News from Nowhere (1890) is a classic work combining utopian socialism and soft science fiction written by the artist, designer and socialist pioneer William Morris. In the book, the narrator, William Guest, falls asleep after returning from a meeting of the Socialist League and awakes to find himself in a future society based on common ownership and democratic control of the means of production. In this society there is no private property, no big cities, no authority, no monetary system, no divorce, no courts, no prisons, and no class systems...

Book cover The Well at the World's End, Book 1: The Road unto Love

The Well at World's End is thought to be one of the first examples of an entirely fictional fantasy world, and has greatly influenced later fantasy writers such as C.S. Lewis and J.R.R. Tolkien. The book follows the travels of Ralph, a prince of a tiny country, as he disobeys his fathers wishes and runs away from home to adventure in the world, and seek out the fabled Well at World's End, said to grant eternal youth to those who drink from it.

The House of the Wolfings by William Morris The House of the Wolfings

William Morris (1834-1896) was a writer, illustrator and medievalist from the Romantic period and associated with other renowned authors of the time such as Dante Rossetti. His fascination with ancient Germanic and Norse people dominated his writings, the first to be set in an entirely invented fantasy world and which helped to establish the fantasy genre. The House of Wolfings (1890), some argue, is a demonstration of Morris' socialism as the society described, though not an utopia, is clan-based, elects leaders and makes decisions in clan tribal meetings...

By: Grace Livingston Hill (1865-1947)

Book cover The Best Man

Cyril Gordon, a young and handsome secret service agent is running from pursuers who desperately want the information he holds. He hides out from them in a church, and then finds himself married to a woman he’s never seen before. A sweet and sometimes, funny, romance, with several exciting chases.

The Enchanted Barn by Grace Livingston Hill The Enchanted Barn

The Hollisters, a bright, spirited, wholesome family, are compelled to move into the country. After many efforts to secure a home, Shirley, eldest of the Hollisters, contrives a way out by renting a magnificent old stone barn at a ridiculously low price, transforming it into a house. The owner of the barn is not an ordinary landlord, as you will see, for he is a young man with fine ideals, and he is not content with establishing Shirley and her family in the quaintly beautiful old place, but makes the world a much happier place to live in for all of them.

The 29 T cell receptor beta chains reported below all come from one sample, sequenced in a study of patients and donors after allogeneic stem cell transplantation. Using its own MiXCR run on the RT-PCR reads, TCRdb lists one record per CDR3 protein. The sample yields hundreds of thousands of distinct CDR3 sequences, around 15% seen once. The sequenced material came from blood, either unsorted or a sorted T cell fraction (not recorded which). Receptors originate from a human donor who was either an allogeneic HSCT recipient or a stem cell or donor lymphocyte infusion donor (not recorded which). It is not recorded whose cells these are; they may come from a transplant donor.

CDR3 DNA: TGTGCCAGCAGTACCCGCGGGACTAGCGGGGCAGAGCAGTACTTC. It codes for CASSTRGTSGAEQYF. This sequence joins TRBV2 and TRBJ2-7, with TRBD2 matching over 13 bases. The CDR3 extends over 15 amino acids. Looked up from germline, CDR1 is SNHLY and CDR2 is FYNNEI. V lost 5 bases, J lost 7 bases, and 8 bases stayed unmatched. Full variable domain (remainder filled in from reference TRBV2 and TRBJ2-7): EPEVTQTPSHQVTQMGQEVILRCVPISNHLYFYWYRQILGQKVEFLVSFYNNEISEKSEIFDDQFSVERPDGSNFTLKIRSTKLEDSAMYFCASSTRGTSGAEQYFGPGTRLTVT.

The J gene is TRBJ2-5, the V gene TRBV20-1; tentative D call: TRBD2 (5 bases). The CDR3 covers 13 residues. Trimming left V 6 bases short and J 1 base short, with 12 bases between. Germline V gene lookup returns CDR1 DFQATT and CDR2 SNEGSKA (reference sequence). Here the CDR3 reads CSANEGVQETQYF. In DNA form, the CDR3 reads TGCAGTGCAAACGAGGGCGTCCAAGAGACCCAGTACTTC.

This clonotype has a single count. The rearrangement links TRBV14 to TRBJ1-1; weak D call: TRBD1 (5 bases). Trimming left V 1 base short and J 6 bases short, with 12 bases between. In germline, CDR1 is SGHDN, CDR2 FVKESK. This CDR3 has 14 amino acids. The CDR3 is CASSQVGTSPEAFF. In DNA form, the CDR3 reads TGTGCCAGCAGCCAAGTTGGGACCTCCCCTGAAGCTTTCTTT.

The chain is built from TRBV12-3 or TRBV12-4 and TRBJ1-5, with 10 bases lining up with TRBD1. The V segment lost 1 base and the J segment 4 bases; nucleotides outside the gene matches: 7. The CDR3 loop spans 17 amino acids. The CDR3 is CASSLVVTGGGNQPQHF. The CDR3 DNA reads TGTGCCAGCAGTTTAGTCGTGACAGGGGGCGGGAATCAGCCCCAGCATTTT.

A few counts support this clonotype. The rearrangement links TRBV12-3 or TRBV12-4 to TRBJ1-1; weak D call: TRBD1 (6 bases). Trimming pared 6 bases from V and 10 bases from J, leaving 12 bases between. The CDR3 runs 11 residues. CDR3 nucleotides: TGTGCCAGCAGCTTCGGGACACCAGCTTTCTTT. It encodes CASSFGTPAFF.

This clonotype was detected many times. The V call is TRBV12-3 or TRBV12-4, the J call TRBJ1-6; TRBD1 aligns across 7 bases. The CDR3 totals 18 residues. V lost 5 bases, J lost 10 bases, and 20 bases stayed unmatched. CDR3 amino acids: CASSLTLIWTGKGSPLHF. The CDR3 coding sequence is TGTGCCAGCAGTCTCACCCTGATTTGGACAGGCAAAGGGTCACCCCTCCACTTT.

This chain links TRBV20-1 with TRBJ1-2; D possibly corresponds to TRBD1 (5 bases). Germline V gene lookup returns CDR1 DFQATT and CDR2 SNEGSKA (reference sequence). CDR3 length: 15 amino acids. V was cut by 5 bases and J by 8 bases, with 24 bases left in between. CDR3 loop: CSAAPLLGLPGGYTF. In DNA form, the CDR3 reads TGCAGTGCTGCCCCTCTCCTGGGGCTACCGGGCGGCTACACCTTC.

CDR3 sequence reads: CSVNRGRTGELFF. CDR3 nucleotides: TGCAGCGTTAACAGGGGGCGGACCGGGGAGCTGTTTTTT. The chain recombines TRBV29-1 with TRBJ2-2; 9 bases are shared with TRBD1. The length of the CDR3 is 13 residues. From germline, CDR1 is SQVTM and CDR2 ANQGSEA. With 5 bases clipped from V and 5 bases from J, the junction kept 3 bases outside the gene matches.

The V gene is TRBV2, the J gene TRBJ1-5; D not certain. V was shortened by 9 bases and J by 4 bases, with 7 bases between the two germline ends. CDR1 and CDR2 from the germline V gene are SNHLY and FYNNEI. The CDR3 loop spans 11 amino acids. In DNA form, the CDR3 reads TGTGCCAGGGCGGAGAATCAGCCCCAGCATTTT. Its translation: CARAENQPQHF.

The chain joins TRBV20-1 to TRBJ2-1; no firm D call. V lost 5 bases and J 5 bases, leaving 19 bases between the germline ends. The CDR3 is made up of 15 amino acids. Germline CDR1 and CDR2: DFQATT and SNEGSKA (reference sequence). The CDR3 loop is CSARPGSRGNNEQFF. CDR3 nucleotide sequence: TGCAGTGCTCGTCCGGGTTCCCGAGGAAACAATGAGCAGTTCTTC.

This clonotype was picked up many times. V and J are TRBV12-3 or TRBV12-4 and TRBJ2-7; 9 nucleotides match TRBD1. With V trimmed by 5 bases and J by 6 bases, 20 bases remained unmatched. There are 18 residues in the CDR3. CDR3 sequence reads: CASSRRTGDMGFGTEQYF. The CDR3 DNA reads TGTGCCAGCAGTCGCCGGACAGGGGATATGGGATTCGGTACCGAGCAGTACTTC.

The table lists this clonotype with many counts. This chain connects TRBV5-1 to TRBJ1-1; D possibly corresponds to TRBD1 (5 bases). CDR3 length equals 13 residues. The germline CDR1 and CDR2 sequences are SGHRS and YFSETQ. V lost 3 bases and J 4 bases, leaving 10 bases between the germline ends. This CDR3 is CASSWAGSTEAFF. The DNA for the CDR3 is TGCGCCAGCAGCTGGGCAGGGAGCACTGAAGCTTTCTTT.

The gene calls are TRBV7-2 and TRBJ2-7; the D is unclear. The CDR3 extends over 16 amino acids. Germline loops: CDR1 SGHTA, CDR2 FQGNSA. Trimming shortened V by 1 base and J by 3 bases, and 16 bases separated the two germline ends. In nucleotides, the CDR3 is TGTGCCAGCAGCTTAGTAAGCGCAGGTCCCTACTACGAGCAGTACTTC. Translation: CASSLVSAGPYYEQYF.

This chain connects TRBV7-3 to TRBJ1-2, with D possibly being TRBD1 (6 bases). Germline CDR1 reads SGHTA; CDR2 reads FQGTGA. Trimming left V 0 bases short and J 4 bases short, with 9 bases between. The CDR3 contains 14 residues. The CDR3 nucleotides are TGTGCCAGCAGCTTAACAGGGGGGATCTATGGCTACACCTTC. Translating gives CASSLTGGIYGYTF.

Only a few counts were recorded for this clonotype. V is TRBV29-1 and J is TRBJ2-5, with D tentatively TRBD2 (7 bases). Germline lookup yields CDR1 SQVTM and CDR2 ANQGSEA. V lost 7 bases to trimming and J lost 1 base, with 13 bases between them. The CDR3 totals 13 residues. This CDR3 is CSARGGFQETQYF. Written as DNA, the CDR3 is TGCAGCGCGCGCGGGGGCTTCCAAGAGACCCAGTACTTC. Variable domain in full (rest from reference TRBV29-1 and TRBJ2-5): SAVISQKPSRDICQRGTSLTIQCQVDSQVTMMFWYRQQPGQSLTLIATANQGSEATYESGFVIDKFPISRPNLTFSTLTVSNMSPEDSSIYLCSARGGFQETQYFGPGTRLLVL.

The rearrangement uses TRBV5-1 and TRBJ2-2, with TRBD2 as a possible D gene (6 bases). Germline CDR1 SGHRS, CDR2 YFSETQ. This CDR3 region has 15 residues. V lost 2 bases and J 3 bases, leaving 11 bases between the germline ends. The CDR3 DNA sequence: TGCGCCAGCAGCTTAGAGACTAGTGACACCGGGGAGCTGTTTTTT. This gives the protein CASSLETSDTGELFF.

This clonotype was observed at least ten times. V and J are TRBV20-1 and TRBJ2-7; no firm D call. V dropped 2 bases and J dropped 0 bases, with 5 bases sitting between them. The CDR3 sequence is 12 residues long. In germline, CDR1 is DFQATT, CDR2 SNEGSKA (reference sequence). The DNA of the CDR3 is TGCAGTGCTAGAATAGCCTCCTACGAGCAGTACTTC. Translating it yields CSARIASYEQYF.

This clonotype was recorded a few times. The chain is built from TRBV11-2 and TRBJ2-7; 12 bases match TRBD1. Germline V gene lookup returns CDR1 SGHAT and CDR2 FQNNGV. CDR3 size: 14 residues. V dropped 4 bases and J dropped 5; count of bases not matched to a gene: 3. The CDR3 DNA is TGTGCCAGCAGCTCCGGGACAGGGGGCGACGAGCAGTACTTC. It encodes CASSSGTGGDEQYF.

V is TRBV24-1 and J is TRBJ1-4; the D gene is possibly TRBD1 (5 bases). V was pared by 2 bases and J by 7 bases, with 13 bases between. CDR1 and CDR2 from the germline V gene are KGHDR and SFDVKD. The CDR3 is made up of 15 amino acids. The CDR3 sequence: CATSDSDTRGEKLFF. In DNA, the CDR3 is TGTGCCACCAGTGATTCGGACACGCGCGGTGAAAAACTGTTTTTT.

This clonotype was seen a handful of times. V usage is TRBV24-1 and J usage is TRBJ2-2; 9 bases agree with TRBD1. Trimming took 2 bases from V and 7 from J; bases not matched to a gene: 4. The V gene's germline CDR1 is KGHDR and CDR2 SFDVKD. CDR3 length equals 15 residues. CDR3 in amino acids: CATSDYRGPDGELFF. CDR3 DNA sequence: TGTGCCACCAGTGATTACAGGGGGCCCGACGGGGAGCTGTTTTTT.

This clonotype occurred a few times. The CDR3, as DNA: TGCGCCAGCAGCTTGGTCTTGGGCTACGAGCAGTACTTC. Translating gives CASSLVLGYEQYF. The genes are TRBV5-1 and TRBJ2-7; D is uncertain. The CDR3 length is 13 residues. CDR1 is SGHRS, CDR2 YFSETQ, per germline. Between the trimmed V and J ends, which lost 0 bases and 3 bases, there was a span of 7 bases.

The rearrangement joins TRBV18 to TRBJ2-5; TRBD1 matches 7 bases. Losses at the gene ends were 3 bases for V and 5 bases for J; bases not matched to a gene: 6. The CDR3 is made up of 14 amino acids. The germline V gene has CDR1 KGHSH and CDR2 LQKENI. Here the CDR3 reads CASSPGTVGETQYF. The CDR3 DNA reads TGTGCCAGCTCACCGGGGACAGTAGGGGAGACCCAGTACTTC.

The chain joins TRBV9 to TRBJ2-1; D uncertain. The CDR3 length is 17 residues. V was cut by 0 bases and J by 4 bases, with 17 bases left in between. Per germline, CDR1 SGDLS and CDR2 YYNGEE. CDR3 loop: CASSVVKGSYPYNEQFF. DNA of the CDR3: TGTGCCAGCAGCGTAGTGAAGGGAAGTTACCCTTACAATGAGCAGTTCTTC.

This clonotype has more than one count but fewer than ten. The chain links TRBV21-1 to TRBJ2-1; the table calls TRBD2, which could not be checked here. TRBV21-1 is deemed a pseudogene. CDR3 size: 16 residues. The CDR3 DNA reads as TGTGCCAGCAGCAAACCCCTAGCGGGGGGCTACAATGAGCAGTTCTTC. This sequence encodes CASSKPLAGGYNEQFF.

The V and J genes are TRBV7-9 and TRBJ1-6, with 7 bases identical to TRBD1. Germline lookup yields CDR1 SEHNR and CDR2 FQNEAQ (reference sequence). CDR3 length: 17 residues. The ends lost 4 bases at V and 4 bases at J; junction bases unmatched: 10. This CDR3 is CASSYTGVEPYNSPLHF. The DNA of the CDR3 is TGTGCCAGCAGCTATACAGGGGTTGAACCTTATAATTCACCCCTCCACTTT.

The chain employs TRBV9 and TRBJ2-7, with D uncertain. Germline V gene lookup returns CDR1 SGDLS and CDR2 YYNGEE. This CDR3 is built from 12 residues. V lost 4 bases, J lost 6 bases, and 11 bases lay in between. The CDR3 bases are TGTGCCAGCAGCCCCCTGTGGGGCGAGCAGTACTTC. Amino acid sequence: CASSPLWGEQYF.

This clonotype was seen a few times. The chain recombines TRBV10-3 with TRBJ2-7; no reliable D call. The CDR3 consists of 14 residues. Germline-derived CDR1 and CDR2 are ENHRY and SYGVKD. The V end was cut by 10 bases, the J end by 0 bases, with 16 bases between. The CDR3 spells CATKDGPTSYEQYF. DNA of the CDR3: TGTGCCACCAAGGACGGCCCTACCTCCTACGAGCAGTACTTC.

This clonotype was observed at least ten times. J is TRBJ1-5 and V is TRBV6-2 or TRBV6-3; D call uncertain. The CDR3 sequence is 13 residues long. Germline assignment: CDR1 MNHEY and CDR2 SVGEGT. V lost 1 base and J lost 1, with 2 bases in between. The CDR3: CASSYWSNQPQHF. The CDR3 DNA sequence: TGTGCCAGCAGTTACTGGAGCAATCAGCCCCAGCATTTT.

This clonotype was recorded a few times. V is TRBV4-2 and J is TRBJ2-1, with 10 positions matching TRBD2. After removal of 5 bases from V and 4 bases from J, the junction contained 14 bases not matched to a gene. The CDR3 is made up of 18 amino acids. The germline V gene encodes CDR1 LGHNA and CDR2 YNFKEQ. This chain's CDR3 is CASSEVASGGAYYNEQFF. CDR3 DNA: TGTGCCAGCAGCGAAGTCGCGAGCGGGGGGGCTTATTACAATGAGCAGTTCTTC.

A Little Servant by Grace Livingston Hill A Little Servant

A short story of a little girl who is Jesus’ servant and how she won the heart of an unbelieving gardener.

Cloudy Jewel by Grace Livingston Hill Cloudy Jewel

Julia Cloud, the oldest--and most responsible--child of her family, helped raise her four siblings due to their mother's long-time illness and father's death. After faithfully nursing two ill brothers (who died), she then cared for her invalid mother for many years. When Julia's mother passes on, her only surviving sibling Ellen fully expects--and nearly demands--that her spinster sister come live with her family. But to earn her keep, Julia must be their live-in housekeeper and babysitter for Ellen's four children. But Julia's college-age niece and nephew arrive unexpectedly from California and offer Aunt Cloudy Jewel a surprise opportunity she never expected in her wildest dreams.

Book cover Marcia Schuyler

A compelling love triangle. Marcia is young & sweet. Her older sister Kate is vain & selfish. Marcia deeply admires the man that Kate is to marry: handsome & respected David Spafford. But on the eve of the wedding, Kate elopes with another man. Marcia is there when the note is found...the note that effectively breaks David's heart. Out of pity for his situation, Marcia offers to take Kate's place, in order to save David from humiliation. She grows in love for him, all the while aware that he's still grieving for his lost Kate. What will happen when Kate returns, fully intending to get David back? Will Marcia have the strength to fight for the man she now loves?

The Girl from Montana by Grace Livingston Hill The Girl from Montana